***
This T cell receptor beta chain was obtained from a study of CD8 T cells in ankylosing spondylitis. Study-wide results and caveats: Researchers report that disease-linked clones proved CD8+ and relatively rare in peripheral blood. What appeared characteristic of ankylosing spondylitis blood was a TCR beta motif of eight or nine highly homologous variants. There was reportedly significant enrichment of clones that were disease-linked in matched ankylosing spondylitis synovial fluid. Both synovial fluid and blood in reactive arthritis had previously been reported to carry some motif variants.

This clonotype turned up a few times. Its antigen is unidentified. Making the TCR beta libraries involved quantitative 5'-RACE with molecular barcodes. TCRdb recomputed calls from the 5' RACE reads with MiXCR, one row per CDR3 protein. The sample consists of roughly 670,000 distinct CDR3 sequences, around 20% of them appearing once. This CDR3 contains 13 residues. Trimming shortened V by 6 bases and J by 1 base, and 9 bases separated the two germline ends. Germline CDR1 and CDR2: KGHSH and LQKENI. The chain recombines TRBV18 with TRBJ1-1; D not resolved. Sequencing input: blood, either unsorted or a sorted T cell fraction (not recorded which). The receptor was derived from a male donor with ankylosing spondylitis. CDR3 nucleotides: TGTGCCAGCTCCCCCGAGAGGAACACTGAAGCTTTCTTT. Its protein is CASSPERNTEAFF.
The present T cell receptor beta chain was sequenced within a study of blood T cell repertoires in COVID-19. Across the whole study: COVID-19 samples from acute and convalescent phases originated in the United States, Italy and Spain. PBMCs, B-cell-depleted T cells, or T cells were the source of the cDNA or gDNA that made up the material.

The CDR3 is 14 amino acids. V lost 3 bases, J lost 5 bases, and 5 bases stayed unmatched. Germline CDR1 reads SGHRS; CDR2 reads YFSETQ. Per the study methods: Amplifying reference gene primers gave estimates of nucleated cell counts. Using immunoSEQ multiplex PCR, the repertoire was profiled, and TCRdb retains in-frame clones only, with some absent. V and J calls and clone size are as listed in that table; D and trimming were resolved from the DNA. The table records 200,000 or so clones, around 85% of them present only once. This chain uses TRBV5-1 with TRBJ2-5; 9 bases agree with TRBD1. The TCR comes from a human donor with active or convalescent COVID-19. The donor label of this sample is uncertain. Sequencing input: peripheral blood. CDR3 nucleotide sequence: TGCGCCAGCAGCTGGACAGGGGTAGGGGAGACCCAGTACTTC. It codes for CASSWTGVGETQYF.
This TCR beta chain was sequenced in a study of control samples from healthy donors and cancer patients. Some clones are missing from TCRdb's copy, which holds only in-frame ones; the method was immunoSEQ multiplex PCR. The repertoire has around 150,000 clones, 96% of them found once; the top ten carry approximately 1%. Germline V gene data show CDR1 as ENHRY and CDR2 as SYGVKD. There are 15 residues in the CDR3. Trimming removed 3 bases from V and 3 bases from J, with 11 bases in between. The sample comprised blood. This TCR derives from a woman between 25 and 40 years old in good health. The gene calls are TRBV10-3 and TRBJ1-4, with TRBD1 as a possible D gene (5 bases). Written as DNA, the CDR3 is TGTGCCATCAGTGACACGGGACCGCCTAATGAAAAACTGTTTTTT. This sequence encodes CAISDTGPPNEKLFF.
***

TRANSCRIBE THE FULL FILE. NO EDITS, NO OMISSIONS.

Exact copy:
This T cell receptor beta chain was obtained from a study of CD8 T cells in ankylosing spondylitis. Study-wide results and caveats: Researchers report that disease-linked clones proved CD8+ and relatively rare in peripheral blood. What appeared characteristic of ankylosing spondylitis blood was a TCR beta motif of eight or nine highly homologous variants. There was reportedly significant enrichment of clones that were disease-linked in matched ankylosing spondylitis synovial fluid. Both synovial fluid and blood in reactive arthritis had previously been reported to carry some motif variants.

This clonotype turned up a few times. Its antigen is unidentified. Making the TCR beta libraries involved quantitative 5'-RACE with molecular barcodes. TCRdb recomputed calls from the 5' RACE reads with MiXCR, one row per CDR3 protein. The sample consists of roughly 670,000 distinct CDR3 sequences, around 20% of them appearing once. This CDR3 contains 13 residues. Trimming shortened V by 6 bases and J by 1 base, and 9 bases separated the two germline ends. Germline CDR1 and CDR2: KGHSH and LQKENI. The chain recombines TRBV18 with TRBJ1-1; D not resolved. Sequencing input: blood, either unsorted or a sorted T cell fraction (not recorded which). The receptor was derived from a male donor with ankylosing spondylitis. CDR3 nucleotides: TGTGCCAGCTCCCCCGAGAGGAACACTGAAGCTTTCTTT. Its protein is CASSPERNTEAFF.
The present T cell receptor beta chain was sequenced within a study of blood T cell repertoires in COVID-19. Across the whole study: COVID-19 samples from acute and convalescent phases originated in the United States, Italy and Spain. PBMCs, B-cell-depleted T cells, or T cells were the source of the cDNA or gDNA that made up the material.

The CDR3 is 14 amino acids. V lost 3 bases, J lost 5 bases, and 5 bases stayed unmatched. Germline CDR1 reads SGHRS; CDR2 reads YFSETQ. Per the study methods: Amplifying reference gene primers gave estimates of nucleated cell counts. Using immunoSEQ multiplex PCR, the repertoire was profiled, and TCRdb retains in-frame clones only, with some absent. V and J calls and clone size are as listed in that table; D and trimming were resolved from the DNA. The table records 200,000 or so clones, around 85% of them present only once. This chain uses TRBV5-1 with TRBJ2-5; 9 bases agree with TRBD1. The TCR comes from a human donor with active or convalescent COVID-19. The donor label of this sample is uncertain. Sequencing input: peripheral blood. CDR3 nucleotide sequence: TGCGCCAGCAGCTGGACAGGGGTAGGGGAGACCCAGTACTTC. It codes for CASSWTGVGETQYF.
This TCR beta chain was sequenced in a study of control samples from healthy donors and cancer patients. Some clones are missing from TCRdb's copy, which holds only in-frame ones; the method was immunoSEQ multiplex PCR. The repertoire has around 150,000 clones, 96% of them found once; the top ten carry approximately 1%. Germline V gene data show CDR1 as ENHRY and CDR2 as SYGVKD. There are 15 residues in the CDR3. Trimming removed 3 bases from V and 3 bases from J, with 11 bases in between. The sample comprised blood. This TCR derives from a woman between 25 and 40 years old in good health. The gene calls are TRBV10-3 and TRBJ1-4, with TRBD1 as a possible D gene (5 bases). Written as DNA, the CDR3 is TGTGCCATCAGTGACACGGGACCGCCTAATGAAAAACTGTTTTTT. This sequence encodes CAISDTGPPNEKLFF.